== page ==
After a Saturday of disk partitioning, a trip to CVS for an emergency thumb drive, and much Googling, I’m writing this blog post from a MacBook Air running Ubuntu 17.10.
I won’t write an entire tutorial on the installation, as some great ones already exist (in particular, I benefitted greatly from this tutorial from CalTech and this tutorial from Christopher Berner). Instead, I’ll share why I installed Ubuntu 17.10 on my MacBook Air, some tips I found helpful during the installation, and the remaining shortcomings I hope to address in the coming weeks.
Why Linux on Mac?
When people think about a laptop for running Linux, machines like the Lenovo’s Thinkpads, Dell XPS 13s, and the System 76 line often come to mind. Though not the norm, the MacBook Air offered definite advantages for me. Most importantly, I already had one. I didn’t need to purchase any new hardware to have a functional, portable laptop running Linux. Additionally, for a small lightweight machine, it has workable specs. Its got a 4-core i5 CPU and 4GB of RAM, which is sufficient for the coding and browsing I’ll be doing. Finally, I’ve enjoyed, and grown comfortable with, the MacBook’s hardware. Previously I’d installed GalliumOS on an Acer C720 Chromebook, but found myself reluctant to use it regularly because I didn’t like the feel.
Similarly, when people think about an operating system for MacBook hardware,
they don’t often think of Ubuntu. I installed Linux, and most specifically
Ubuntu, for a couple of reasons. For a couple of months, I have been
running Ubuntu 17.10 on a System 76 Wild Dog
Pro. The more I ran Ubuntu, the more
unsatisfied I became with OSX. I missed the i3 window
manager. Additionally, I grew frustrated context switching between my desktop and my servers,
missing tools like
systemd. And of course, Ubuntu and
Linux offers considerable advantages in being free and open-source.
Because I already had the machine, was enjoying the Linux experience on my Wild Dog, and could retain the option of OSX by dual booting, I had nothing to loose installing Ubuntu.
Tips for a smooth installation
Follow a good tutorial
I mentioned a couple of tutorials in the introduction. I consulted them frequently throughout my install and found them invaluable. I’ve worked with boot loading, disk partitioning and the other techniques for installing a new OS a little bit, but have not done these types of installs enough times to have true familiarity. Additionally, the MacBook hardware works for Linux, but does have some rough edges. I benefited from others efforts to identify, and propose fixes for, those tricky components. Finally, dual booting creates its own unique challenges, as I had to install Ubuntu without adversely impacting my previous OSX install. I wanted to be confident each operation I was running was correct. It sounds simple, but its important to remember: find a good tutorial(s) and stick to it.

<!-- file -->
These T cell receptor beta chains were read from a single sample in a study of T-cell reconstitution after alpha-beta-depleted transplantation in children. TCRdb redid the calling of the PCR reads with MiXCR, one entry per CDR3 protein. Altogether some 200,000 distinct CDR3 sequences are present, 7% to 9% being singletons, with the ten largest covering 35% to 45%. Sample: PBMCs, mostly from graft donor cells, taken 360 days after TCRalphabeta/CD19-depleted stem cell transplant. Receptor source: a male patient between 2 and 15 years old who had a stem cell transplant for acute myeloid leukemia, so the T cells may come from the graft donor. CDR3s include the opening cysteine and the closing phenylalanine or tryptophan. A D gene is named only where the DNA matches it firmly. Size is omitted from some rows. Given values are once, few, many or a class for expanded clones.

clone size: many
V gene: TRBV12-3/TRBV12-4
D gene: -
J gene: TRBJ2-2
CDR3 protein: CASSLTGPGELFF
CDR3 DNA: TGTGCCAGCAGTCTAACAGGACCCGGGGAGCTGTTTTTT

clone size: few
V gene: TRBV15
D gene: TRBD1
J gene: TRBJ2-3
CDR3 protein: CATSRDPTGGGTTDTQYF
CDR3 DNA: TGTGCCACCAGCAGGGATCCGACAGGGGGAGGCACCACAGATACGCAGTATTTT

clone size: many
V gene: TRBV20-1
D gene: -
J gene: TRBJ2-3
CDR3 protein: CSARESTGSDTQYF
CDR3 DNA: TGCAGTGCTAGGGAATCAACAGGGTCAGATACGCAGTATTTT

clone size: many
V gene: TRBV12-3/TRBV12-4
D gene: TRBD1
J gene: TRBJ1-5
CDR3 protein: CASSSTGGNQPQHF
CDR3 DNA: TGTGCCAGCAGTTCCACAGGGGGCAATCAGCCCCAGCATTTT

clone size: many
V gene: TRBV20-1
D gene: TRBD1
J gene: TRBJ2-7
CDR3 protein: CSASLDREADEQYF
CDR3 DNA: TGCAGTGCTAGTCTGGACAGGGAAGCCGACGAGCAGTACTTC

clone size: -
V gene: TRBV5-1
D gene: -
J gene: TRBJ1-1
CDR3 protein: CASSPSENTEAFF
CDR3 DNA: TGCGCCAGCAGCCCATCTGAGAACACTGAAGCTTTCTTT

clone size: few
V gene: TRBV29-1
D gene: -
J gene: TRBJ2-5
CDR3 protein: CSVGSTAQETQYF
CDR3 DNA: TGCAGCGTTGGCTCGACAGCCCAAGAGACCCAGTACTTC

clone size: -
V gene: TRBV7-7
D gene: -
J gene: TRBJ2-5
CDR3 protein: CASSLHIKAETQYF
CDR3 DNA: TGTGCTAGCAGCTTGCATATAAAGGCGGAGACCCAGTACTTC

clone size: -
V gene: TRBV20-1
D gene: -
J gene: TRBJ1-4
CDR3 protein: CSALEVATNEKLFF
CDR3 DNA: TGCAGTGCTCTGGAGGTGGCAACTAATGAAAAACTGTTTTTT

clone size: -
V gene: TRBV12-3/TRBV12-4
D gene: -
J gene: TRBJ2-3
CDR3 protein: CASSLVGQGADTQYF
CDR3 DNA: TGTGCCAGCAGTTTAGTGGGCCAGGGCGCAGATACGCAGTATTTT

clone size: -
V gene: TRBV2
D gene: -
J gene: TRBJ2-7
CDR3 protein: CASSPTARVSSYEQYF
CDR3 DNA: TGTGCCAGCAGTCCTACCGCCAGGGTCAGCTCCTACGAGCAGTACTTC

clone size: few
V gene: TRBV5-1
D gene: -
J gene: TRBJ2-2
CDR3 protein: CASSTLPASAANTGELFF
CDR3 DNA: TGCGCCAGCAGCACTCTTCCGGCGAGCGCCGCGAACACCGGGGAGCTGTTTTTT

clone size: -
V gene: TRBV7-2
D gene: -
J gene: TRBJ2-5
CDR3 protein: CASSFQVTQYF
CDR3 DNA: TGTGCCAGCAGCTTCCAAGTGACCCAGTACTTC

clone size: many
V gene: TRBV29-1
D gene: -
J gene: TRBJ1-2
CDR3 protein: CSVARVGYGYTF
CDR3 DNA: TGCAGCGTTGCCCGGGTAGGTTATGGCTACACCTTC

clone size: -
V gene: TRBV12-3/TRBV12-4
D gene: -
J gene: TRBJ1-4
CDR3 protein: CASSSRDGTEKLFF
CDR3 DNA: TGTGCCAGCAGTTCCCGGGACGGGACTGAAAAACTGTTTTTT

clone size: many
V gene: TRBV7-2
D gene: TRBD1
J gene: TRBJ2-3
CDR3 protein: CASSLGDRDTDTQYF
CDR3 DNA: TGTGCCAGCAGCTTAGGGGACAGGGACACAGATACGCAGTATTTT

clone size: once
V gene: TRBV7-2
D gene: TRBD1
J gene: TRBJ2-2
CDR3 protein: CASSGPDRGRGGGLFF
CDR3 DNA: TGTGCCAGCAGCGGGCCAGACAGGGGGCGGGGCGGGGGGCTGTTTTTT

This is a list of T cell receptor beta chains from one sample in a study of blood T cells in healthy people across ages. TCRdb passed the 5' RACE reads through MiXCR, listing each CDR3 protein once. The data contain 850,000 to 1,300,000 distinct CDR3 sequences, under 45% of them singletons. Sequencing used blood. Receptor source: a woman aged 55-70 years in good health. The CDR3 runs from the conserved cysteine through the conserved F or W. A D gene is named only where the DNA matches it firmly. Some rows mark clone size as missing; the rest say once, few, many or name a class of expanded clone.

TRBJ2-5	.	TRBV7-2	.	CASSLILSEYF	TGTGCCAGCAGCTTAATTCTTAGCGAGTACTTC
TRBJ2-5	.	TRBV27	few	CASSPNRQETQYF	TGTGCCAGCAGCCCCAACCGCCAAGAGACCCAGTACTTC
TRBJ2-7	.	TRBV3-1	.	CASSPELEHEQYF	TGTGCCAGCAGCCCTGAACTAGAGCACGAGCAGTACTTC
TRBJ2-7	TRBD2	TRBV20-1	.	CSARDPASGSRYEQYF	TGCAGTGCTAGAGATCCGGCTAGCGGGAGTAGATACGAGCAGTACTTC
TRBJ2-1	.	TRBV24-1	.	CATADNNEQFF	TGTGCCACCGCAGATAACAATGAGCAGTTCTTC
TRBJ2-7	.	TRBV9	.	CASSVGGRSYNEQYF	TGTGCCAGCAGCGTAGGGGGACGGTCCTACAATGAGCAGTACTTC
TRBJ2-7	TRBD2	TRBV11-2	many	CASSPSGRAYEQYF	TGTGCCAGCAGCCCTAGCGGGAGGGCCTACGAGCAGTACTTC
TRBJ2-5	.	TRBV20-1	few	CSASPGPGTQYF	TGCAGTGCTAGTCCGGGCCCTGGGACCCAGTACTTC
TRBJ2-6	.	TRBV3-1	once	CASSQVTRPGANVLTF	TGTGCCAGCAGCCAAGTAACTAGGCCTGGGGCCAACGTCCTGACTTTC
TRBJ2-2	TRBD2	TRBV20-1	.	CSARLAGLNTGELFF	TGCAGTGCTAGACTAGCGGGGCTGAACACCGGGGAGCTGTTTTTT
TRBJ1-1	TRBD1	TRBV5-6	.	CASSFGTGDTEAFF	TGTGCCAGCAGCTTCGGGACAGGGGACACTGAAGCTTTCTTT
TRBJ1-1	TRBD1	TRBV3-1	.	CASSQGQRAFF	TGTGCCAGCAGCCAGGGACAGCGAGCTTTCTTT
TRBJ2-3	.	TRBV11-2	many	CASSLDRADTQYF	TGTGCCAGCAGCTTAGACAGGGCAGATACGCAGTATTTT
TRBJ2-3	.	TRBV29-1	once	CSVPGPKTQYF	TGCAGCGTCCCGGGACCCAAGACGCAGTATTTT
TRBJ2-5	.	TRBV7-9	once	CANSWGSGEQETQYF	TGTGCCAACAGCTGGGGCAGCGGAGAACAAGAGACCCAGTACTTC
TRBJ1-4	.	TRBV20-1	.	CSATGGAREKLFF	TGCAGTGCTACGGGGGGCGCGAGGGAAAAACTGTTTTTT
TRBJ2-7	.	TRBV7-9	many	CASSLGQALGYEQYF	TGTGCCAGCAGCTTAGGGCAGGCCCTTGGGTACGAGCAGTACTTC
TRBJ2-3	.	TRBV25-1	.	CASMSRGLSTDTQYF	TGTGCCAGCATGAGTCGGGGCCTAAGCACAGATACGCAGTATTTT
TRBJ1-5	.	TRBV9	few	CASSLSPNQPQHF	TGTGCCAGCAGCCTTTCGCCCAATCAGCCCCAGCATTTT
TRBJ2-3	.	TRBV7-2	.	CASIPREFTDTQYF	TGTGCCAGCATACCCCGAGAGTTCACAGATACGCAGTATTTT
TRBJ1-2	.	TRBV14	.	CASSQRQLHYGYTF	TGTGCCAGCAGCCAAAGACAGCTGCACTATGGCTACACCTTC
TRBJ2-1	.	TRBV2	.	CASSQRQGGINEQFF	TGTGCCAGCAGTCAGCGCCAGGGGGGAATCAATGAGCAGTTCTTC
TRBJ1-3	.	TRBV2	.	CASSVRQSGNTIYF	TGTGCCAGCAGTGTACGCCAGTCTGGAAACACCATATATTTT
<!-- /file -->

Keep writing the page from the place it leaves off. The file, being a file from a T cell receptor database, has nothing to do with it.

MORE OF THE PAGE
Automate your initial machine provisioning
I’ve heavily invested in automating my machine provisioning over the past six months. I’ve been using sheepdoge to provision my machines with packages, configuration files, etc. through ansible. Additionally, I wrote an additional ansible playbook which I run only once on any new machine. Its responsible for downloading ssh and gpg keys, vpn profiles, etc. Because of this configuration investment, my work was pretty much done after I did the initial boot into Ubuntu. I could just run my two playbooks and I had workstation identical to the one I’d enjoyed so much on my Wild Dog Pro.
Get the wifi working
Unfortunately, there’s one big gotcha when installing Ubuntu on the MacBook: the
wifi does not work after the initial install. Unfortunately, MacBook hardware
requires non-free wifi drivers, which the base Ubuntu install does not include.
Getting these drivers is as simple as
sudo apt install
bcmwl-kernel-source. However, there’s an unfortunate catch-22, as
requires the internet. So we cannot get the wifi working until we perform an
action which requires the internet. On a desktop, I’d recommend just connecting
via Ethernet. However, most MacBook hardware no longer contains an Ethernet
port. It is possible to get an “Ethernet to Thunderbolt” converter, but it costs
around $30. Instead, I prefer to use a USB Wifi Adapter, like this one from
Raspberry Pi. They’re less
than $10, and also can be used on Raspberry Pi’s, etc.
Potential future improvements
As happy as I am with Ubuntu on the MacBook Air, I still am looking to make a couple improvements. First, I’ve noticed slightly worse battery life when I’m running Ubuntu compared to OSX. I’m thinking a tool like powertop might be helpful in improving the default configurations. Additionally, the trackpad feel is slightly worse when running Ubuntu, specifically with respect to multi-touch support. From some quick online searches, there are fixes, although I haven’t explored them thoroughly. Finally, I haven’t even tried the microphone and webcam, but have read they require some work to get running.
I’ll update this post if I make any advances :)